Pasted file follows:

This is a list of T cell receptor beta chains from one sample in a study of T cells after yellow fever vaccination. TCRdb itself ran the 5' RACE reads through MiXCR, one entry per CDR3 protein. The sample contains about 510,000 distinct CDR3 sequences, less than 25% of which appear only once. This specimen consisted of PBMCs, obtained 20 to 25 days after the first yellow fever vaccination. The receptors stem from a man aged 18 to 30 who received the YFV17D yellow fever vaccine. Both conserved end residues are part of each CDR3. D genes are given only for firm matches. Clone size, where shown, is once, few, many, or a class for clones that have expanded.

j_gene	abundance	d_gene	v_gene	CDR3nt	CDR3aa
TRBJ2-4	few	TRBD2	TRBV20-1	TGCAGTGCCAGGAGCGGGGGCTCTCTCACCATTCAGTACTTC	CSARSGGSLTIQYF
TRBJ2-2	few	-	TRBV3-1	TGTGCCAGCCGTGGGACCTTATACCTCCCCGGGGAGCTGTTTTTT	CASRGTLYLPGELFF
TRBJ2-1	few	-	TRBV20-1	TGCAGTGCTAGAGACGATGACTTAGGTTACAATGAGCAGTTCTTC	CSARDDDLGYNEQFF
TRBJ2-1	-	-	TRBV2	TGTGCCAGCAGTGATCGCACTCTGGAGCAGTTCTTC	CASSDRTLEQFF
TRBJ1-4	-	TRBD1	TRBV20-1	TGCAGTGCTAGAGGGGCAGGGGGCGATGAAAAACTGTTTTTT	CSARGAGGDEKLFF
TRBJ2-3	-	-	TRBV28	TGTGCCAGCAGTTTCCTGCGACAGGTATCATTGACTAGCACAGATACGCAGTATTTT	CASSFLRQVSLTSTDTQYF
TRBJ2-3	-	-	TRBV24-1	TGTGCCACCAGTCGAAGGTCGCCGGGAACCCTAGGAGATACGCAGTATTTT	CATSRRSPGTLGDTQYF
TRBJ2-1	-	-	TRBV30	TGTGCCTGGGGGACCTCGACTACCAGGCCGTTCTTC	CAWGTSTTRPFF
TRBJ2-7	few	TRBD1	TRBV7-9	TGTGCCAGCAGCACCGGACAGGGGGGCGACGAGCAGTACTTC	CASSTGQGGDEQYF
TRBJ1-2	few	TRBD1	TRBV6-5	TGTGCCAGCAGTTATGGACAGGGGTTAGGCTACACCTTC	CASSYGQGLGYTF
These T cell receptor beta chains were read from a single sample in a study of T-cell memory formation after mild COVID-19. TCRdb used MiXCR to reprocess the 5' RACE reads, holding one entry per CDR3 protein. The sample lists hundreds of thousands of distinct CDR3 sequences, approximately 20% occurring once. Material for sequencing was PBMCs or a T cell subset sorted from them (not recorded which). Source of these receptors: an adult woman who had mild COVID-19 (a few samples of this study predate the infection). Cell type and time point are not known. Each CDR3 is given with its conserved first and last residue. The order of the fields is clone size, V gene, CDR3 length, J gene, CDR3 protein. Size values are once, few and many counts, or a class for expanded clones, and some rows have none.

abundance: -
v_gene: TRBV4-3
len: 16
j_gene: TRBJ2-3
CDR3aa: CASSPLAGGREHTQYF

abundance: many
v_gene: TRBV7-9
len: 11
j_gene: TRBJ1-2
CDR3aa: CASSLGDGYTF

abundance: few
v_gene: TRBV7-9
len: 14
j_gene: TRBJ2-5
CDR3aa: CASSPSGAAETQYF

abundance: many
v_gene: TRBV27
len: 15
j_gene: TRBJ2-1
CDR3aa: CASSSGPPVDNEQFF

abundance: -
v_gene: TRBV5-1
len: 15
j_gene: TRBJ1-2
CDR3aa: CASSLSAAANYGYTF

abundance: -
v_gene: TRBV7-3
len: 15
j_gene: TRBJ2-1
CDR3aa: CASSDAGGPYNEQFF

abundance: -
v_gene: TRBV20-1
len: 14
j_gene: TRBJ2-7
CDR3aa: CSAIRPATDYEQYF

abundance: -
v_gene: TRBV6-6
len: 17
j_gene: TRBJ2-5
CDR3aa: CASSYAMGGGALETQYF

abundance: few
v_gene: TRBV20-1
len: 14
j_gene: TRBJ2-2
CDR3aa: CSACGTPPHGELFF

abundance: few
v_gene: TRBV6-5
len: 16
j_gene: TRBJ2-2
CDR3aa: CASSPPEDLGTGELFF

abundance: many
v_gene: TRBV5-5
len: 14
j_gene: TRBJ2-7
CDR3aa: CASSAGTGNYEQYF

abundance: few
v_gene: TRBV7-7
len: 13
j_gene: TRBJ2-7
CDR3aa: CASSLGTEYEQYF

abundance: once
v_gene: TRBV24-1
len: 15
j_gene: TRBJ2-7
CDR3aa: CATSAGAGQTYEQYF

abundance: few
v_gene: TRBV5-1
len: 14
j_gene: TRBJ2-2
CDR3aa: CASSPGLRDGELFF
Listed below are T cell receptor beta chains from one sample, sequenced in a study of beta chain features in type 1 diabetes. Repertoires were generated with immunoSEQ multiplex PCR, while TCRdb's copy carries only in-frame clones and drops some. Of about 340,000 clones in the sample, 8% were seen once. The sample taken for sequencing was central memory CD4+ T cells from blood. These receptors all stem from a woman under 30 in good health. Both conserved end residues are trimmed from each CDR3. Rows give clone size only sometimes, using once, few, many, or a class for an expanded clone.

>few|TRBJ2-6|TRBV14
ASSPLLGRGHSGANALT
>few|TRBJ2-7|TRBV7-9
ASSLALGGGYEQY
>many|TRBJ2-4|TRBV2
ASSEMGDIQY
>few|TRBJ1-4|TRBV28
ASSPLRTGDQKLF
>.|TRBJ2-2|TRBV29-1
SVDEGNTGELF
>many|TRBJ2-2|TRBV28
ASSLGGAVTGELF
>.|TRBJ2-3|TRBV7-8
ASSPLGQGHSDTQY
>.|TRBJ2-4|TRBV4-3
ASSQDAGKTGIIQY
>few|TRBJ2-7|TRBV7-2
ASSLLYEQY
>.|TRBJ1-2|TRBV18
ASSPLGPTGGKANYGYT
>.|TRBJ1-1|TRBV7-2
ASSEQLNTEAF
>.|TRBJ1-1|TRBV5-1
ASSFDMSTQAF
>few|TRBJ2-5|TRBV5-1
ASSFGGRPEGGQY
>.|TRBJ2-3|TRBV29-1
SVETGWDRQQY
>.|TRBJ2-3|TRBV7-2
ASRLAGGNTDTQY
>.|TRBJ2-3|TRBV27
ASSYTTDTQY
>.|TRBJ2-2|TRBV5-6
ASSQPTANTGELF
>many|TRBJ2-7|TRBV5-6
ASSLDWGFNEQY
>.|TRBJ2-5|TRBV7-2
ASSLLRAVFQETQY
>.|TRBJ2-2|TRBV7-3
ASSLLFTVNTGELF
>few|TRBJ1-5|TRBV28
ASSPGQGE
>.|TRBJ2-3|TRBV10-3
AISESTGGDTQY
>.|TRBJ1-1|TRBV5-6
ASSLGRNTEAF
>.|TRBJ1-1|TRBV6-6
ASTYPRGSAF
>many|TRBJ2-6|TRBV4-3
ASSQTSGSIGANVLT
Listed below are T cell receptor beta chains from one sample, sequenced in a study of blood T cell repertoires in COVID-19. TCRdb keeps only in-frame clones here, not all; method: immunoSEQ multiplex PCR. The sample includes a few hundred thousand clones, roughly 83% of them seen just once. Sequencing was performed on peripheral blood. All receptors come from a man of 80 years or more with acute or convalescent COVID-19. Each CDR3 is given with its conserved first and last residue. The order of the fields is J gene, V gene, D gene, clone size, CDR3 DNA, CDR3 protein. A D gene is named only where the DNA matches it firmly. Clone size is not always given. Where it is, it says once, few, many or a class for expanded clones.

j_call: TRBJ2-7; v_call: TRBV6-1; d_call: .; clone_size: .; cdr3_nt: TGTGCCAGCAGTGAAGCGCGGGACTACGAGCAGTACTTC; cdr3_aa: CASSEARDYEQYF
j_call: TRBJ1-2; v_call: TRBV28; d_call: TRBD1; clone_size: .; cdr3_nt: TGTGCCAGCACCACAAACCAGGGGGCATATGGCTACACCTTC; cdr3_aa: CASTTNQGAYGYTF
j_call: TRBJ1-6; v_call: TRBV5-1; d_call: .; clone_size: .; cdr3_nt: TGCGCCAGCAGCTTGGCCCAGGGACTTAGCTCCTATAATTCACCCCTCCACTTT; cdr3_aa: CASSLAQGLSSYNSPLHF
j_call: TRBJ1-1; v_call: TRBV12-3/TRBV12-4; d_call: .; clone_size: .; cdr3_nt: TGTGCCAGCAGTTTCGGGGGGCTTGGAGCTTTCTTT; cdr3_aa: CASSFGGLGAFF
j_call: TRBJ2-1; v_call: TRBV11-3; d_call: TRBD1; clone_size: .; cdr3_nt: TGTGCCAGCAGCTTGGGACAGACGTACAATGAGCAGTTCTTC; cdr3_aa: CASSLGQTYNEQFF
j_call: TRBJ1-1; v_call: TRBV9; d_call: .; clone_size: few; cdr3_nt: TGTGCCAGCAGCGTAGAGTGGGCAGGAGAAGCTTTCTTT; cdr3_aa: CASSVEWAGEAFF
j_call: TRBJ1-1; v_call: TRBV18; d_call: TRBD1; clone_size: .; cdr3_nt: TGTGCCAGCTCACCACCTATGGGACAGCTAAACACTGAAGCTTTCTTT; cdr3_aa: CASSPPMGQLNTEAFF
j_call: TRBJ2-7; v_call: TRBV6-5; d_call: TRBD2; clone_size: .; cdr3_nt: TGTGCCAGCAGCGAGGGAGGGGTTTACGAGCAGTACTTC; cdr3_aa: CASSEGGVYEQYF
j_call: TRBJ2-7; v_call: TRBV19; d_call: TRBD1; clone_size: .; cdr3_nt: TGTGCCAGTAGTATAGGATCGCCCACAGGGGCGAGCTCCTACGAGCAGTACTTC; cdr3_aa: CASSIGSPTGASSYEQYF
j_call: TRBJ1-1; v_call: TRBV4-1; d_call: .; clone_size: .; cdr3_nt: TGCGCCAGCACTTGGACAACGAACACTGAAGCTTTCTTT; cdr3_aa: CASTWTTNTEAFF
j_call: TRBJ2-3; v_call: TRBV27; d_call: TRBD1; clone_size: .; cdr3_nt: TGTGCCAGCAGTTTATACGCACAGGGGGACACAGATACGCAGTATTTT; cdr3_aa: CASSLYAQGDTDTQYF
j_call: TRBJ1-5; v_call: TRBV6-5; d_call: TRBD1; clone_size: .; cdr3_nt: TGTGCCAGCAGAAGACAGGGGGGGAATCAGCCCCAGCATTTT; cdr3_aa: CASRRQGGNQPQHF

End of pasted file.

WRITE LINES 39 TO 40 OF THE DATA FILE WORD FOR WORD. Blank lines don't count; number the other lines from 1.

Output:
abundance: -
v_gene: TRBV7-3